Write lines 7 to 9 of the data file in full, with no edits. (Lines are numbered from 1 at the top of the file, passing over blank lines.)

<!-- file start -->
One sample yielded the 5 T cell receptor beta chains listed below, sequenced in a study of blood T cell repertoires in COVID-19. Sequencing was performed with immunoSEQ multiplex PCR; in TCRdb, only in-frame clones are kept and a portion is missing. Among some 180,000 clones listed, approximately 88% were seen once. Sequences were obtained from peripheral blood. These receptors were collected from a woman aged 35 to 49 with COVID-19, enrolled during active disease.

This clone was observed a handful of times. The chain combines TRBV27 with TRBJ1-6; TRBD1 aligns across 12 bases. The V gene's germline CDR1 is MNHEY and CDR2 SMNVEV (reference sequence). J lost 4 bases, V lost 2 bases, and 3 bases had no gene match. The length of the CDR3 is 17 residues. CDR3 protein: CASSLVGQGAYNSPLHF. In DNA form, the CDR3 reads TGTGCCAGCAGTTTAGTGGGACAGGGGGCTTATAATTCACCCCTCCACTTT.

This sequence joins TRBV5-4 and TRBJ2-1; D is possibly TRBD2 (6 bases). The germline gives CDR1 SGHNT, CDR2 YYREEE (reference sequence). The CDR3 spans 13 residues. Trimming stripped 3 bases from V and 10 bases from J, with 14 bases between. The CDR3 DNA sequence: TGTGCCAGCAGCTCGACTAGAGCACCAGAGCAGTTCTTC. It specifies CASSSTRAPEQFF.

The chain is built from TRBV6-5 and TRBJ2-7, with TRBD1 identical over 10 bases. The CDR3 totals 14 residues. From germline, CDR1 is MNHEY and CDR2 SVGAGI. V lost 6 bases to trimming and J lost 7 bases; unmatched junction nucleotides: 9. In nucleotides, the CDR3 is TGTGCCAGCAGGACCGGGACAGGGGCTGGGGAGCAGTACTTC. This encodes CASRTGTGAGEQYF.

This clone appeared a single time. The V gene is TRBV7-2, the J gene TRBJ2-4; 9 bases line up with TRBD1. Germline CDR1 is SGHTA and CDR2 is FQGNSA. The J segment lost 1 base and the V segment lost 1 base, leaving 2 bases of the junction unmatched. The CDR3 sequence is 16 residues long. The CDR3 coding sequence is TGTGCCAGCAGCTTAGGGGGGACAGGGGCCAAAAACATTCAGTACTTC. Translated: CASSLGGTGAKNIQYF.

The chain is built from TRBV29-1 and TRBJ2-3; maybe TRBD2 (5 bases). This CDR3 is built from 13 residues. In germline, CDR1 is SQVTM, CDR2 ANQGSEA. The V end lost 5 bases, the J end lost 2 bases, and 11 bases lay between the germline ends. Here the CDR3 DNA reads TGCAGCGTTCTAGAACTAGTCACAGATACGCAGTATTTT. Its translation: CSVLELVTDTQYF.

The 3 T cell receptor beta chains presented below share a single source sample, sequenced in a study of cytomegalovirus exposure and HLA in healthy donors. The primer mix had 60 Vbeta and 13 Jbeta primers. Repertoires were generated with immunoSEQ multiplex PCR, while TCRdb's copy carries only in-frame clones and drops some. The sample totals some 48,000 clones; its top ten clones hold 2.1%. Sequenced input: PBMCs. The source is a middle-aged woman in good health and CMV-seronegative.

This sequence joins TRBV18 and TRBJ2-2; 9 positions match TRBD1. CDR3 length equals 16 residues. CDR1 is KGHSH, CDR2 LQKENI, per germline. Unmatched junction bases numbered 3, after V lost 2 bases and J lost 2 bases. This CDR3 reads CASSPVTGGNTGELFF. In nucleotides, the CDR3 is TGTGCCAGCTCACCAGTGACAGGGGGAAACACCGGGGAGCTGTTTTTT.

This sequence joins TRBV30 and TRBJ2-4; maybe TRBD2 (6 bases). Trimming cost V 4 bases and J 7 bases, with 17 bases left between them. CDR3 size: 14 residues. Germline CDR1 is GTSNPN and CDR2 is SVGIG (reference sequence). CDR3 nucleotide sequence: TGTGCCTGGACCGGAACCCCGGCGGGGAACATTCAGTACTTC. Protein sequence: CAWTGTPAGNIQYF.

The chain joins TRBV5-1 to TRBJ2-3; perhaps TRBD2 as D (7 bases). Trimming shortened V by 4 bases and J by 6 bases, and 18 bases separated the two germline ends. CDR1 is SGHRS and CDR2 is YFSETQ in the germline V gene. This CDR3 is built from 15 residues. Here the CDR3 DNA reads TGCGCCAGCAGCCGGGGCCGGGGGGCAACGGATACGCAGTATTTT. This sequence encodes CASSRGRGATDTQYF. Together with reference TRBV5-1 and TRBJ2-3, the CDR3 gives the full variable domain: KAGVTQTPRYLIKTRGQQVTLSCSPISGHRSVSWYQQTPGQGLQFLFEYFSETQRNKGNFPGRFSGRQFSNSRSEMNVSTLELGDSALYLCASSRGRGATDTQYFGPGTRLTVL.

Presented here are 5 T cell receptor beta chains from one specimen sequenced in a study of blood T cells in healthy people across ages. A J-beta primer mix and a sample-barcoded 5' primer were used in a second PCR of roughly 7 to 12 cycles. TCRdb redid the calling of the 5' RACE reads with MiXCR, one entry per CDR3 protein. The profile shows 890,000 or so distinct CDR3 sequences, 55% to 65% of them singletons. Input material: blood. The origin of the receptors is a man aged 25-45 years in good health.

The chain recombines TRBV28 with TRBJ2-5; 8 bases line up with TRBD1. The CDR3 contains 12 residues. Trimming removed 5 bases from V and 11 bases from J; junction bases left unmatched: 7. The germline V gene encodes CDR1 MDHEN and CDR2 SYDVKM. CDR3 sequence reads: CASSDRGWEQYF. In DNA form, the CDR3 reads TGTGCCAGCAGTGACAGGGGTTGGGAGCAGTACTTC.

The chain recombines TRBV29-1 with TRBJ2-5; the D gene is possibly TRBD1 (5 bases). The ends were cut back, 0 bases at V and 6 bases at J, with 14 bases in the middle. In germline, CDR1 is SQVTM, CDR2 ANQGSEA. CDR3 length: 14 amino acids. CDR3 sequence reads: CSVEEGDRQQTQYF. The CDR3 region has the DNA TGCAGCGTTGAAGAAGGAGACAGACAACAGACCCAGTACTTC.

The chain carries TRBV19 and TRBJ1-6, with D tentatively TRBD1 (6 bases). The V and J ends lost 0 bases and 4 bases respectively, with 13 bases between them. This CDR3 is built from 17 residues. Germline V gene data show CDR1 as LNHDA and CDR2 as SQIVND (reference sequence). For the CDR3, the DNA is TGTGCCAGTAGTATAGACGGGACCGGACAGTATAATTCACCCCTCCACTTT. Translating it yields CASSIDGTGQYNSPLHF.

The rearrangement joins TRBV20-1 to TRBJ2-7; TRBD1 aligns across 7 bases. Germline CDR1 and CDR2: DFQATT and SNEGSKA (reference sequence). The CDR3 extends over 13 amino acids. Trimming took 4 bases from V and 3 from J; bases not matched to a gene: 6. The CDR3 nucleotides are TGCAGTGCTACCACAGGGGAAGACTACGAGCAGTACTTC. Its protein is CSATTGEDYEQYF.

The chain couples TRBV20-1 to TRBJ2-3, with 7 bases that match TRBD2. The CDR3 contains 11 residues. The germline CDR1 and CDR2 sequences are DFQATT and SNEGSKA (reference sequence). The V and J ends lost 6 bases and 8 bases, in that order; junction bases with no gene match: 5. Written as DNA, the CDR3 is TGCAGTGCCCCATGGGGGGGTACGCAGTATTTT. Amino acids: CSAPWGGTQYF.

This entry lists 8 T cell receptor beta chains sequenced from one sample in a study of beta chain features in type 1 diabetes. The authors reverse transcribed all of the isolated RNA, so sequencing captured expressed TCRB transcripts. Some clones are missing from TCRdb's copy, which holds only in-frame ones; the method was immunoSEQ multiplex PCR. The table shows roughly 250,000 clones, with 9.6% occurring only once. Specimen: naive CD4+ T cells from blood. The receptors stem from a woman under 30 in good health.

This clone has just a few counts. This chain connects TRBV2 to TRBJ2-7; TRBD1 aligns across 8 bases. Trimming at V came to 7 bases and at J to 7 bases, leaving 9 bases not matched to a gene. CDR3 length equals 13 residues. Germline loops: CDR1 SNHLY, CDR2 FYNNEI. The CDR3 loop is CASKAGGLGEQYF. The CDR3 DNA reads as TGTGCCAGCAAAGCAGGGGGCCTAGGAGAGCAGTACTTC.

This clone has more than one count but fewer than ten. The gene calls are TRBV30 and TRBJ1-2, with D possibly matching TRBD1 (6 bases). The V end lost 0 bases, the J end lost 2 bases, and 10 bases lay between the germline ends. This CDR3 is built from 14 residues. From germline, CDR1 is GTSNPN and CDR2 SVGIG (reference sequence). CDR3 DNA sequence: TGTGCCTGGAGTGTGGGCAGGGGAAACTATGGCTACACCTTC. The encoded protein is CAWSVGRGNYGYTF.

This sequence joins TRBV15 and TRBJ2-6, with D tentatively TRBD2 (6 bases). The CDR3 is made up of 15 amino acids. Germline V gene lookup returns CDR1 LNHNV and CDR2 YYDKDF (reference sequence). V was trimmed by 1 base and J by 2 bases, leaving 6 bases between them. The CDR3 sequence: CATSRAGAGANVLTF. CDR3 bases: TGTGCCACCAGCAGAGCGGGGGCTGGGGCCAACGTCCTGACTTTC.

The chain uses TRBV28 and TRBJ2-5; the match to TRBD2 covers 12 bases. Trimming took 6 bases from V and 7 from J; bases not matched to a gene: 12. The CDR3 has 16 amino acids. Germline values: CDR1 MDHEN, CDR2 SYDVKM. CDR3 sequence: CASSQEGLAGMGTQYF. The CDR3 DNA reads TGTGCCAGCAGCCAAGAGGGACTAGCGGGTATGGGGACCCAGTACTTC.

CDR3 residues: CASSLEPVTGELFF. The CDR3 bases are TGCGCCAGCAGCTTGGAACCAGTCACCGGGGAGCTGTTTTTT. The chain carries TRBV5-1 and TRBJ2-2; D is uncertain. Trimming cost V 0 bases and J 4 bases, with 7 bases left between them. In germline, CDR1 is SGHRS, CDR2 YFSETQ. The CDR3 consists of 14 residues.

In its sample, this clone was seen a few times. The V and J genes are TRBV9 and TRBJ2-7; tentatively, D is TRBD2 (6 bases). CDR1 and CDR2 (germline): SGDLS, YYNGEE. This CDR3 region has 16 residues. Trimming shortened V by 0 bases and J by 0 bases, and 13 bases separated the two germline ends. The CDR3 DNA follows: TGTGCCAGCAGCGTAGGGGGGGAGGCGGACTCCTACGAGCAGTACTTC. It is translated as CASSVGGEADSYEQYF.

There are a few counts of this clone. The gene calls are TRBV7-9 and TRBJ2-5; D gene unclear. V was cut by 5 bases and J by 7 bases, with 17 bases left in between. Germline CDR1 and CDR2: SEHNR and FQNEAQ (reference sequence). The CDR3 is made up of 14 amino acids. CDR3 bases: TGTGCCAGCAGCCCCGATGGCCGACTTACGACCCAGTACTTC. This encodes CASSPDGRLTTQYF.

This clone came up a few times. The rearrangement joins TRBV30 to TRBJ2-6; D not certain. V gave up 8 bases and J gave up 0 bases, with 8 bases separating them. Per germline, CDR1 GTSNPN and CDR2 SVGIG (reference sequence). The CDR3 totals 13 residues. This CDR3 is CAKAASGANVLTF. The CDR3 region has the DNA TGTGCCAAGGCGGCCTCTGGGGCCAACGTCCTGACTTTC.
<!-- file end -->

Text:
The 3 T cell receptor beta chains presented below share a single source sample, sequenced in a study of cytomegalovirus exposure and HLA in healthy donors. The primer mix had 60 Vbeta and 13 Jbeta primers. Repertoires were generated with immunoSEQ multiplex PCR, while TCRdb's copy carries only in-frame clones and drops some. The sample totals some 48,000 clones; its top ten clones hold 2.1%. Sequenced input: PBMCs. The source is a middle-aged woman in good health and CMV-seronegative.

This sequence joins TRBV18 and TRBJ2-2; 9 positions match TRBD1. CDR3 length equals 16 residues. CDR1 is KGHSH, CDR2 LQKENI, per germline. Unmatched junction bases numbered 3, after V lost 2 bases and J lost 2 bases. This CDR3 reads CASSPVTGGNTGELFF. In nucleotides, the CDR3 is TGTGCCAGCTCACCAGTGACAGGGGGAAACACCGGGGAGCTGTTTTTT.

This sequence joins TRBV30 and TRBJ2-4; maybe TRBD2 (6 bases). Trimming cost V 4 bases and J 7 bases, with 17 bases left between them. CDR3 size: 14 residues. Germline CDR1 is GTSNPN and CDR2 is SVGIG (reference sequence). CDR3 nucleotide sequence: TGTGCCTGGACCGGAACCCCGGCGGGGAACATTCAGTACTTC. Protein sequence: CAWTGTPAGNIQYF.